Bereavement counsellor Julia Samuel, whom I had the privilege to meet at an event last year, believes our unwillingness to discuss death may be partly down to superstition - a sense that if you talk about something, you’ll somehow make it happen. And, of course, it can seem a depressing and scary subject. Perhaps we’re able to get away with sticking our heads in the sand because as a society, we don’t have to confront death at close hand very often. These days, the dying process is usually medicalised and people often die in hospital. All this has made it very mysterious - and, therefore, a lot more frightening than it needs to be.

The international Death Café movement is a response to the silence and secrecy. At a Death Café, people get together to chat mortality over tea and cake – and as the host of my own local Death Café, in Kingston, south-west London, I’ve seen how liberating and uplifting it can be to sit and talk about death and dying with a bunch of strangers.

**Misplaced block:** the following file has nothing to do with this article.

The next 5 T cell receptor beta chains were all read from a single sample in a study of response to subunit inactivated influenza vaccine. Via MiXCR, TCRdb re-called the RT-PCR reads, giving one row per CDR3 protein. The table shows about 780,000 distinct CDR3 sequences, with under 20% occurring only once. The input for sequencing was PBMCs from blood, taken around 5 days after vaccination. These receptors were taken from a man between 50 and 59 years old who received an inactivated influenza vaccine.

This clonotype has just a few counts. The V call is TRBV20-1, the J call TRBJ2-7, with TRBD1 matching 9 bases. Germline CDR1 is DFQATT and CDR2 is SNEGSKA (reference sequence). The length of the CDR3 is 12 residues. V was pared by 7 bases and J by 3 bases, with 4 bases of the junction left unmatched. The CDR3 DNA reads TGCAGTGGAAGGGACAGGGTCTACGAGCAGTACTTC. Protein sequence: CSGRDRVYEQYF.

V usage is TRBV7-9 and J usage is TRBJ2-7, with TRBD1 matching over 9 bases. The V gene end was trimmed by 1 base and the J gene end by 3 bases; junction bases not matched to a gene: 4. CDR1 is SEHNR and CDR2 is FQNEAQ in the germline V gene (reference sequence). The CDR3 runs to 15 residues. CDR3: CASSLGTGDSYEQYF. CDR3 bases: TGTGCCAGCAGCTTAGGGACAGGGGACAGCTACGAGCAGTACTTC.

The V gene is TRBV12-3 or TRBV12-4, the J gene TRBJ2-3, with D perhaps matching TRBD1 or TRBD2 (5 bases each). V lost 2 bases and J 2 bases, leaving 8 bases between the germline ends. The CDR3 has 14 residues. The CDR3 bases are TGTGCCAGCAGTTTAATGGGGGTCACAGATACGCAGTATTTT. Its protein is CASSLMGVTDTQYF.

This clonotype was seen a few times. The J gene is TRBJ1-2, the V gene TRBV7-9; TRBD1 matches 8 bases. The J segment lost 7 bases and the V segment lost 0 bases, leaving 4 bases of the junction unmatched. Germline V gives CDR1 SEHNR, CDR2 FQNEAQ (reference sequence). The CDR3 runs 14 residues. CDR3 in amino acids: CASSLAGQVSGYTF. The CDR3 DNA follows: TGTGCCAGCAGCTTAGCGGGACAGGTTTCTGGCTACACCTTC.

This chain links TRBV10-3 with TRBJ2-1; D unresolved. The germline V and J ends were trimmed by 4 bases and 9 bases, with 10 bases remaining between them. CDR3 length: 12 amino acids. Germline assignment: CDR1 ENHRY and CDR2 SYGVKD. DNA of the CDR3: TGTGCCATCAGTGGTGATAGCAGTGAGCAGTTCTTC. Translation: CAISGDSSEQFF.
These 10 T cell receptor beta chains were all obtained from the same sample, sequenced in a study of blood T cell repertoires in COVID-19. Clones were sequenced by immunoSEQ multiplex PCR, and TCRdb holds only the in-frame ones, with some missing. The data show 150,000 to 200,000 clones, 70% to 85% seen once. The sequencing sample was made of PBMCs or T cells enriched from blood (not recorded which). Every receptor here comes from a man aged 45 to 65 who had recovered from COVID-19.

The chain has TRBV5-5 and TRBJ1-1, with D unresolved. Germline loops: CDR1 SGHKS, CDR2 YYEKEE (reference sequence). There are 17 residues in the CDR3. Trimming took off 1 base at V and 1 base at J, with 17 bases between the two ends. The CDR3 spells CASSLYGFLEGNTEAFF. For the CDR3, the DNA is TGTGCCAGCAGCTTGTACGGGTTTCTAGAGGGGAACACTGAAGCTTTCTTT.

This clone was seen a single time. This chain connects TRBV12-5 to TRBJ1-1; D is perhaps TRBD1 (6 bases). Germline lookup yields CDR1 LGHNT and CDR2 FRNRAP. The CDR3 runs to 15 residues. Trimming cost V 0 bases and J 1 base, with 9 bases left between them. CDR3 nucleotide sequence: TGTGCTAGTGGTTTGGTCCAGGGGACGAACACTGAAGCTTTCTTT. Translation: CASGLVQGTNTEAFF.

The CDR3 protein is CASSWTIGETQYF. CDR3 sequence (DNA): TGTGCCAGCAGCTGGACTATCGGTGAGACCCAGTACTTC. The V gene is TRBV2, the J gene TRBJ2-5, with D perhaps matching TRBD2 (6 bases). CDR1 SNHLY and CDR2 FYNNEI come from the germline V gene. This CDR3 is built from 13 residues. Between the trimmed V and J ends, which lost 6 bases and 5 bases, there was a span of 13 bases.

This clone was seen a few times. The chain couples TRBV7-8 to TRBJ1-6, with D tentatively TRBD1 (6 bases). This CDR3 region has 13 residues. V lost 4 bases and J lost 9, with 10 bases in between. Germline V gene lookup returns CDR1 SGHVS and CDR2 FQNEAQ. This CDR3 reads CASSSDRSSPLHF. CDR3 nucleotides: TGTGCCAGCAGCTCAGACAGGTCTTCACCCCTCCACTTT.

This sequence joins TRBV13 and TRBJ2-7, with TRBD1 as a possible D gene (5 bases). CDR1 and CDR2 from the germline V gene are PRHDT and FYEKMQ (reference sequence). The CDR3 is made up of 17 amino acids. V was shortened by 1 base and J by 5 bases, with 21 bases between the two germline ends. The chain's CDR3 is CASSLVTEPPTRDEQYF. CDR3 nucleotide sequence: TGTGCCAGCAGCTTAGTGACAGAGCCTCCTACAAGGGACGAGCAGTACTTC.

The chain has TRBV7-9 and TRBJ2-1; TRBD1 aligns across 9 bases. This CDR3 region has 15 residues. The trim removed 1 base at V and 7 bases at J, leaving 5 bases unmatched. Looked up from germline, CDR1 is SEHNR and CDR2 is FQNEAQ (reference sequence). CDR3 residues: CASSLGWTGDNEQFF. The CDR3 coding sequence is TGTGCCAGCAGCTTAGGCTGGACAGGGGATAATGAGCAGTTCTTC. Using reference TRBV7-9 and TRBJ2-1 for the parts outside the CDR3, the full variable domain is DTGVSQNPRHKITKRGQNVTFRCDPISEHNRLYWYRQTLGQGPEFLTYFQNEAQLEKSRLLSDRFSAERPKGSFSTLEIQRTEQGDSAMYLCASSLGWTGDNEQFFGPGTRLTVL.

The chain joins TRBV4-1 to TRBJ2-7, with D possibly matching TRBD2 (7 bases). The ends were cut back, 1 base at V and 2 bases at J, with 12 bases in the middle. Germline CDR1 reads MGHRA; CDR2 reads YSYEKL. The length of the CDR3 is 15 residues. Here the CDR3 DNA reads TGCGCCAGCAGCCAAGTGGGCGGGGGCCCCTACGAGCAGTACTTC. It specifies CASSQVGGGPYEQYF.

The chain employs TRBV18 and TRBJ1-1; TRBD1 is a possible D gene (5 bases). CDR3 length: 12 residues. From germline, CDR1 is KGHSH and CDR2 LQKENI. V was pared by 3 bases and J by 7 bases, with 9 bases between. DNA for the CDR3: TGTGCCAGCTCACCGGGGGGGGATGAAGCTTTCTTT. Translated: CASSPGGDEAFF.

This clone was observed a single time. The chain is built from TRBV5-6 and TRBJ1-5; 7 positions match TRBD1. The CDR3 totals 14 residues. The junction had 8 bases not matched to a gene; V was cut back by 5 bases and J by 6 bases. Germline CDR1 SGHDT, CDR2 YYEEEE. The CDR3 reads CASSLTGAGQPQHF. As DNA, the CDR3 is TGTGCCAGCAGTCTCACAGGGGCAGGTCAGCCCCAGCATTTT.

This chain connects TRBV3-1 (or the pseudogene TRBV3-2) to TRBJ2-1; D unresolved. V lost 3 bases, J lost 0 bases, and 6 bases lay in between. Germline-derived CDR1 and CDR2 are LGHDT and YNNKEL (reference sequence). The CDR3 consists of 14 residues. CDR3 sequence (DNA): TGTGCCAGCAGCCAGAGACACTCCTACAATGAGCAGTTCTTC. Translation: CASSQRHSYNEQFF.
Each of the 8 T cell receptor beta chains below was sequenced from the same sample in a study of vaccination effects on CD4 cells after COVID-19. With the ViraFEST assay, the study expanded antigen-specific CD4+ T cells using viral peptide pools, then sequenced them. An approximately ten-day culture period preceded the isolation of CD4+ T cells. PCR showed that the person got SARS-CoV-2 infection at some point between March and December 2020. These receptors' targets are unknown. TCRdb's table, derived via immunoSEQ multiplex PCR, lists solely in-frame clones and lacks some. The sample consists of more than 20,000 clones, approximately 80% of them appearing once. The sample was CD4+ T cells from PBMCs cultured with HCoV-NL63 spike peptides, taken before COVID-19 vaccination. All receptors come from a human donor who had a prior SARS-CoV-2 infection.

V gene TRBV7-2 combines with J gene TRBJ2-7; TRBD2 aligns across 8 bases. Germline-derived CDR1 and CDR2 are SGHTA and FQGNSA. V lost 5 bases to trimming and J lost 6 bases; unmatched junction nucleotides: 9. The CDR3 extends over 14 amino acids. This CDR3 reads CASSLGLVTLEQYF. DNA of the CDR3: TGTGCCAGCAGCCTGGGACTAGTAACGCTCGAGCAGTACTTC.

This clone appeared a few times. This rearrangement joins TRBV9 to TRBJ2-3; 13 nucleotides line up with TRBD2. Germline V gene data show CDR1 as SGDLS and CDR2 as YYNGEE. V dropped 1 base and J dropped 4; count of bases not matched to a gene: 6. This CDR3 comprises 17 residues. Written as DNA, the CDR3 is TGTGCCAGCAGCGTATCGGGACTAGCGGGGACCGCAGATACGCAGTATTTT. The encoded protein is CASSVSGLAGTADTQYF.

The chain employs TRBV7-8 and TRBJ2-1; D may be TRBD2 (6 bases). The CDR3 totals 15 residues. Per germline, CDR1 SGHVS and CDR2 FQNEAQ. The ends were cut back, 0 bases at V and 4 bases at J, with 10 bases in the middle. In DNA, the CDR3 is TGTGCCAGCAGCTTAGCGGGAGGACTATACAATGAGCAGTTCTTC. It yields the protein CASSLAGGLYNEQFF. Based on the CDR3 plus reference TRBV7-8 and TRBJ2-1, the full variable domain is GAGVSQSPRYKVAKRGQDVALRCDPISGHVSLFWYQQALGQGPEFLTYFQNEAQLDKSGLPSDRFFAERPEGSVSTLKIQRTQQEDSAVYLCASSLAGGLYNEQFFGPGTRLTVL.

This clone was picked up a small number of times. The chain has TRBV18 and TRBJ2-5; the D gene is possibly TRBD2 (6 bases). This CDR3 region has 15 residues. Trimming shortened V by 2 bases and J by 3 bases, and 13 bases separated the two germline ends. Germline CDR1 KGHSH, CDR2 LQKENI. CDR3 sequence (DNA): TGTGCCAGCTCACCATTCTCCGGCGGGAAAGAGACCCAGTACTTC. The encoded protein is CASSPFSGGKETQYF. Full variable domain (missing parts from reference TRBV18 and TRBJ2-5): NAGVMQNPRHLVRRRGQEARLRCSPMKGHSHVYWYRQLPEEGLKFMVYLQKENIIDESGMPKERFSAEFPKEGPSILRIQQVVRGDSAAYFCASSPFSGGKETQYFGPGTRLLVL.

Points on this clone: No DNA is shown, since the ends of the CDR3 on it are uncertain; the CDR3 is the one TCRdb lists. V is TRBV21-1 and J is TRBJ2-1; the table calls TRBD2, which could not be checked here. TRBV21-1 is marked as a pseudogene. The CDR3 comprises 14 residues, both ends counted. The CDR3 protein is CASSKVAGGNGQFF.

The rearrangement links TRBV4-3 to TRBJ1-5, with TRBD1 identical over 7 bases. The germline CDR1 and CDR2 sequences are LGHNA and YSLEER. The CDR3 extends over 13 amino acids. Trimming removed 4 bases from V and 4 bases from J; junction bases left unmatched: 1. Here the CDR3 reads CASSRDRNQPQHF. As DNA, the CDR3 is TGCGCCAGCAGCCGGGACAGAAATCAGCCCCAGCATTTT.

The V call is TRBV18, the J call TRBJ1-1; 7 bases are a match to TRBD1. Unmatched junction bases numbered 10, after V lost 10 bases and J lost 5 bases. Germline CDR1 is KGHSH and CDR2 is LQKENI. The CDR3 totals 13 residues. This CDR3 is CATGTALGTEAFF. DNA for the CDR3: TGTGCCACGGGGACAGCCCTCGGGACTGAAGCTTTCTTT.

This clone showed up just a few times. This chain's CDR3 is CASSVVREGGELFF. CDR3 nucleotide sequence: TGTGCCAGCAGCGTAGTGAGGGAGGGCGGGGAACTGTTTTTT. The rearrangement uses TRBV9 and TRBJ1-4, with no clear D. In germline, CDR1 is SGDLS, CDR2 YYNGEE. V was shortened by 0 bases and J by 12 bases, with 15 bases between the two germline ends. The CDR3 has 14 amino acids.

I decided to start a Death Cafe after being around a few friends who’d lost loved ones in particularly shocking, unexpected ways. I saw how some of them were left struggling because others didn’t know what to say or how to support them, so they were stranded with their grief. I believe if we can all get better at being open about death and bereavement - our fear, sadness, anger, guilt and whatever else comes up - we’ll be better able to support the bereaved, and will perhaps cope better ourselves when we’re faced with loss in any form, and indeed our own death.